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New York/Canadian-Media: Around 200,000 cargo ship crew members are stranded at sea, beyond the length of their contracts due to COVID-19 restrictions, placing a major strain on their physical and mental health. New UN guidelines were published on Thursday, aimed at helping the industry better protect human rights at sea, as new COVID variants threaten to further delay crew turnover.
The UN estimates that some 200,000 seafarers are stranded at sea due to COVID-19 restrictions. Image credit: IMO/Hedi Marzougui
The Human Rights Due Diligence Tool, provides a wide-ranging checklist co-developed by the UN Global Compact, the UN Human Rights Office, the International Labour Organization (ILO) and the International Maritime Organization (IMO), for all businesses involved in the maritime industry.
The agencies are warning about a possible surge in the number of crewmembers stranded at sea due to new COVID-19 variants and government-imposed travel restrictions.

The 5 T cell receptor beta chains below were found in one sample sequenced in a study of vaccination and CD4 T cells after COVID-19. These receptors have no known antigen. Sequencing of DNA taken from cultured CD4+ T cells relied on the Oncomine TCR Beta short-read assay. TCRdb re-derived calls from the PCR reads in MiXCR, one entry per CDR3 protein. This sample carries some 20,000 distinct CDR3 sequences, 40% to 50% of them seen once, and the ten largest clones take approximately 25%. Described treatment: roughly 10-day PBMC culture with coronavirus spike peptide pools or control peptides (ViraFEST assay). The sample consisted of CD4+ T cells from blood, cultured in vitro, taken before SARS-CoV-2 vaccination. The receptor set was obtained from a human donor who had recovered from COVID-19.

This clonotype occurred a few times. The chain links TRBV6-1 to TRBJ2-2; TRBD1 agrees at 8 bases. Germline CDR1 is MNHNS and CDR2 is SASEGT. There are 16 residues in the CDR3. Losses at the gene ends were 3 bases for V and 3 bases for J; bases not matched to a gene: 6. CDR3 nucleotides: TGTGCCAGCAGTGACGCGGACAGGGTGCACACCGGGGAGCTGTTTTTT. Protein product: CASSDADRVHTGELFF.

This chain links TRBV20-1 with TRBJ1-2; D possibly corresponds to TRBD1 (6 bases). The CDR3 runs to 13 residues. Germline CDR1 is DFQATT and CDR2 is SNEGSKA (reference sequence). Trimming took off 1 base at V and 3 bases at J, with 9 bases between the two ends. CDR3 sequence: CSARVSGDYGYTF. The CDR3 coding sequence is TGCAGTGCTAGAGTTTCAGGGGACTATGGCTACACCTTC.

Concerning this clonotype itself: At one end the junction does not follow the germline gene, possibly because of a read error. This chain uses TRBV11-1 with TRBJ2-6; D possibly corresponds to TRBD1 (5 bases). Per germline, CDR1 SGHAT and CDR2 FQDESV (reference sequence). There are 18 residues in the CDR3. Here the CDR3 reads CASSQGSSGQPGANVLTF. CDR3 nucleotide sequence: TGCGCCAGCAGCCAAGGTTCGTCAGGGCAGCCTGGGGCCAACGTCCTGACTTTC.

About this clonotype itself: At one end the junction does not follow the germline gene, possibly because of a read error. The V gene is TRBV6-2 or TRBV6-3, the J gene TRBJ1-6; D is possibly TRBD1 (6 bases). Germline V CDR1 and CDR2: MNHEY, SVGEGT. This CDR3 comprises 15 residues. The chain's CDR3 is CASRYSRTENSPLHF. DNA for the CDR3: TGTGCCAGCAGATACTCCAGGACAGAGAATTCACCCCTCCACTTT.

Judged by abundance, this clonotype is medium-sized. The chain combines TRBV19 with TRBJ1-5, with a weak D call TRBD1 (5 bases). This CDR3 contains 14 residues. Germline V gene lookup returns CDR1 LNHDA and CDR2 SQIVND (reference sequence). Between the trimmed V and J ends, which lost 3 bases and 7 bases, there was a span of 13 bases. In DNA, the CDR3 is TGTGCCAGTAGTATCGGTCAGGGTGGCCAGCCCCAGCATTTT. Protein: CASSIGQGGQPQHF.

Unchecked, they fear the situation could return to the heights of the September 2020 crew change crisis, when 400,000 seafarers were stranded at sea around the world.
“Seafarers are at the heart of the global supply chain. They are also at the mercy of COVID-19 restrictions on travel and transit. This has led to hundreds of thousands of seafarers being denied repatriation, crew changes, shore leave and ultimately being forced to stay working on ships long beyond their contracts”, explained IMO Secretary General, Kitack Lim.
He added that the new tool represents an important step forward for the maritime industry. It provides a practical approach for cargo owners, charterers, and logistics providers to “ensure [seafarers] are put first and foremost as they work to deliver the goods that people need and want”.